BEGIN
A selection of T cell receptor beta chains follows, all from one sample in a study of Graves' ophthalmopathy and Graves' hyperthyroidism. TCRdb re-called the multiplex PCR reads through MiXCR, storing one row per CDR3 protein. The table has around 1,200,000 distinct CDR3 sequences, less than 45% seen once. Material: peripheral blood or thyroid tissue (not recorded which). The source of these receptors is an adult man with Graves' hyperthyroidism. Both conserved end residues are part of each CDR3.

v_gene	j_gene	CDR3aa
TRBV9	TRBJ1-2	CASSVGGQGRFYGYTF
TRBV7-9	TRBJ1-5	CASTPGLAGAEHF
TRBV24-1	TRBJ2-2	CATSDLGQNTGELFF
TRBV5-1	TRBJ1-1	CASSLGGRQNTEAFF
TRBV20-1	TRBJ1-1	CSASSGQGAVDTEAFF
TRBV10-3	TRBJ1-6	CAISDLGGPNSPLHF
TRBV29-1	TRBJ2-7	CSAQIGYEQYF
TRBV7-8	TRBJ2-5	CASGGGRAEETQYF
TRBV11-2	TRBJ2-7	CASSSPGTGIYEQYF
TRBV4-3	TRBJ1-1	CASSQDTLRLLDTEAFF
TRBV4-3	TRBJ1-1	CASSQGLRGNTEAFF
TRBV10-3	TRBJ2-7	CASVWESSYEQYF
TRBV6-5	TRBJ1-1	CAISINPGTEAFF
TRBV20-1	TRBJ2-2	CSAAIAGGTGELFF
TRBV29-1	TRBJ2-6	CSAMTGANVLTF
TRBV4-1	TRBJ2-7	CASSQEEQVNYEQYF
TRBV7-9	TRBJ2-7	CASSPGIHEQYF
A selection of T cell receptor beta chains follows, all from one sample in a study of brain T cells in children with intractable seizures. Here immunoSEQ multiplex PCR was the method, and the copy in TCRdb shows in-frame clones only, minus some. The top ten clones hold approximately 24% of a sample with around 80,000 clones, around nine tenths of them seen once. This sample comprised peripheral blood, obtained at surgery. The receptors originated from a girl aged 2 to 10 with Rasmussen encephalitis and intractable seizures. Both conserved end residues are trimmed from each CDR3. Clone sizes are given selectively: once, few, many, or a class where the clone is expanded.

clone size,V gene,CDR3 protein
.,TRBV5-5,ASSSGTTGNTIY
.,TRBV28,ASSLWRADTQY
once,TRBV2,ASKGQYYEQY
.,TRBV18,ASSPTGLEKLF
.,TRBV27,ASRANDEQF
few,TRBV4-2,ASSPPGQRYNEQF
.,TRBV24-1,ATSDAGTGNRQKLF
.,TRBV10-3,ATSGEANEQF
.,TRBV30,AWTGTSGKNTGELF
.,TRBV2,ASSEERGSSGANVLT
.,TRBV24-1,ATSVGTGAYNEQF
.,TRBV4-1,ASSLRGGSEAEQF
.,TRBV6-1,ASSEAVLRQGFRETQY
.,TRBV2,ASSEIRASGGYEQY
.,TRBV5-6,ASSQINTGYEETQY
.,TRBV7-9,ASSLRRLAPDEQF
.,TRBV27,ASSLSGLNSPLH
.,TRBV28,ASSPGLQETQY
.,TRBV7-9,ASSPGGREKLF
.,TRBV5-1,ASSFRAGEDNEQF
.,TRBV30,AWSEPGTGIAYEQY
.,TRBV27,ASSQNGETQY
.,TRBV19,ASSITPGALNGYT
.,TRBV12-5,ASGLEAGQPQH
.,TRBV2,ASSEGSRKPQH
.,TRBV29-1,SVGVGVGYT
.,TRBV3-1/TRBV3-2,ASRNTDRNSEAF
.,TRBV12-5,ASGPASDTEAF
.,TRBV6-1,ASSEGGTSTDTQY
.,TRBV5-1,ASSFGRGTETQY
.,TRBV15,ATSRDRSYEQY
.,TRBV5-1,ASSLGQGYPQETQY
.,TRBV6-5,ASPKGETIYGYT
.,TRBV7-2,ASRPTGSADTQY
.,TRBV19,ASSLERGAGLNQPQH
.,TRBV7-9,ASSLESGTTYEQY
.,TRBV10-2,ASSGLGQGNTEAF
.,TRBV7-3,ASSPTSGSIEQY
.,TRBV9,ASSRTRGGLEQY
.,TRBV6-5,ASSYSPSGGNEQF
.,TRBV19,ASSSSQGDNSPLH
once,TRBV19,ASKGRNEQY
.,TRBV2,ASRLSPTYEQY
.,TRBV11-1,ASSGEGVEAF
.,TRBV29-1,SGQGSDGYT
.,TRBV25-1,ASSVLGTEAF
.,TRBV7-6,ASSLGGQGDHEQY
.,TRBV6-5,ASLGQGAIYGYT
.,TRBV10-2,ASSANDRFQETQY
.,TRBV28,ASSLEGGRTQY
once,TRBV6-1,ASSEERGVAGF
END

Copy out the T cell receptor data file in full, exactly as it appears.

A selection of T cell receptor beta chains follows, all from one sample in a study of Graves' ophthalmopathy and Graves' hyperthyroidism. TCRdb re-called the multiplex PCR reads through MiXCR, storing one row per CDR3 protein. The table has around 1,200,000 distinct CDR3 sequences, less than 45% seen once. Material: peripheral blood or thyroid tissue (not recorded which). The source of these receptors is an adult man with Graves' hyperthyroidism. Both conserved end residues are part of each CDR3.

v_gene	j_gene	CDR3aa
TRBV9	TRBJ1-2	CASSVGGQGRFYGYTF
TRBV7-9	TRBJ1-5	CASTPGLAGAEHF
TRBV24-1	TRBJ2-2	CATSDLGQNTGELFF
TRBV5-1	TRBJ1-1	CASSLGGRQNTEAFF
TRBV20-1	TRBJ1-1	CSASSGQGAVDTEAFF
TRBV10-3	TRBJ1-6	CAISDLGGPNSPLHF
TRBV29-1	TRBJ2-7	CSAQIGYEQYF
TRBV7-8	TRBJ2-5	CASGGGRAEETQYF
TRBV11-2	TRBJ2-7	CASSSPGTGIYEQYF
TRBV4-3	TRBJ1-1	CASSQDTLRLLDTEAFF
TRBV4-3	TRBJ1-1	CASSQGLRGNTEAFF
TRBV10-3	TRBJ2-7	CASVWESSYEQYF
TRBV6-5	TRBJ1-1	CAISINPGTEAFF
TRBV20-1	TRBJ2-2	CSAAIAGGTGELFF
TRBV29-1	TRBJ2-6	CSAMTGANVLTF
TRBV4-1	TRBJ2-7	CASSQEEQVNYEQYF
TRBV7-9	TRBJ2-7	CASSPGIHEQYF
A selection of T cell receptor beta chains follows, all from one sample in a study of brain T cells in children with intractable seizures. Here immunoSEQ multiplex PCR was the method, and the copy in TCRdb shows in-frame clones only, minus some. The top ten clones hold approximately 24% of a sample with around 80,000 clones, around nine tenths of them seen once. This sample comprised peripheral blood, obtained at surgery. The receptors originated from a girl aged 2 to 10 with Rasmussen encephalitis and intractable seizures. Both conserved end residues are trimmed from each CDR3. Clone sizes are given selectively: once, few, many, or a class where the clone is expanded.

clone size,V gene,CDR3 protein
.,TRBV5-5,ASSSGTTGNTIY
.,TRBV28,ASSLWRADTQY
once,TRBV2,ASKGQYYEQY
.,TRBV18,ASSPTGLEKLF
.,TRBV27,ASRANDEQF
few,TRBV4-2,ASSPPGQRYNEQF
.,TRBV24-1,ATSDAGTGNRQKLF
.,TRBV10-3,ATSGEANEQF
.,TRBV30,AWTGTSGKNTGELF
.,TRBV2,ASSEERGSSGANVLT
.,TRBV24-1,ATSVGTGAYNEQF
.,TRBV4-1,ASSLRGGSEAEQF
.,TRBV6-1,ASSEAVLRQGFRETQY
.,TRBV2,ASSEIRASGGYEQY
.,TRBV5-6,ASSQINTGYEETQY
.,TRBV7-9,ASSLRRLAPDEQF
.,TRBV27,ASSLSGLNSPLH
.,TRBV28,ASSPGLQETQY
.,TRBV7-9,ASSPGGREKLF
.,TRBV5-1,ASSFRAGEDNEQF
.,TRBV30,AWSEPGTGIAYEQY
.,TRBV27,ASSQNGETQY
.,TRBV19,ASSITPGALNGYT
.,TRBV12-5,ASGLEAGQPQH
.,TRBV2,ASSEGSRKPQH
.,TRBV29-1,SVGVGVGYT
.,TRBV3-1/TRBV3-2,ASRNTDRNSEAF
.,TRBV12-5,ASGPASDTEAF
.,TRBV6-1,ASSEGGTSTDTQY
.,TRBV5-1,ASSFGRGTETQY
.,TRBV15,ATSRDRSYEQY
.,TRBV5-1,ASSLGQGYPQETQY
.,TRBV6-5,ASPKGETIYGYT
.,TRBV7-2,ASRPTGSADTQY
.,TRBV19,ASSLERGAGLNQPQH
.,TRBV7-9,ASSLESGTTYEQY
.,TRBV10-2,ASSGLGQGNTEAF
.,TRBV7-3,ASSPTSGSIEQY
.,TRBV9,ASSRTRGGLEQY
.,TRBV6-5,ASSYSPSGGNEQF
.,TRBV19,ASSSSQGDNSPLH
once,TRBV19,ASKGRNEQY
.,TRBV2,ASRLSPTYEQY
.,TRBV11-1,ASSGEGVEAF
.,TRBV29-1,SGQGSDGYT
.,TRBV25-1,ASSVLGTEAF
.,TRBV7-6,ASSLGGQGDHEQY
.,TRBV6-5,ASLGQGAIYGYT
.,TRBV10-2,ASSANDRFQETQY
.,TRBV28,ASSLEGGRTQY
once,TRBV6-1,ASSEERGVAGF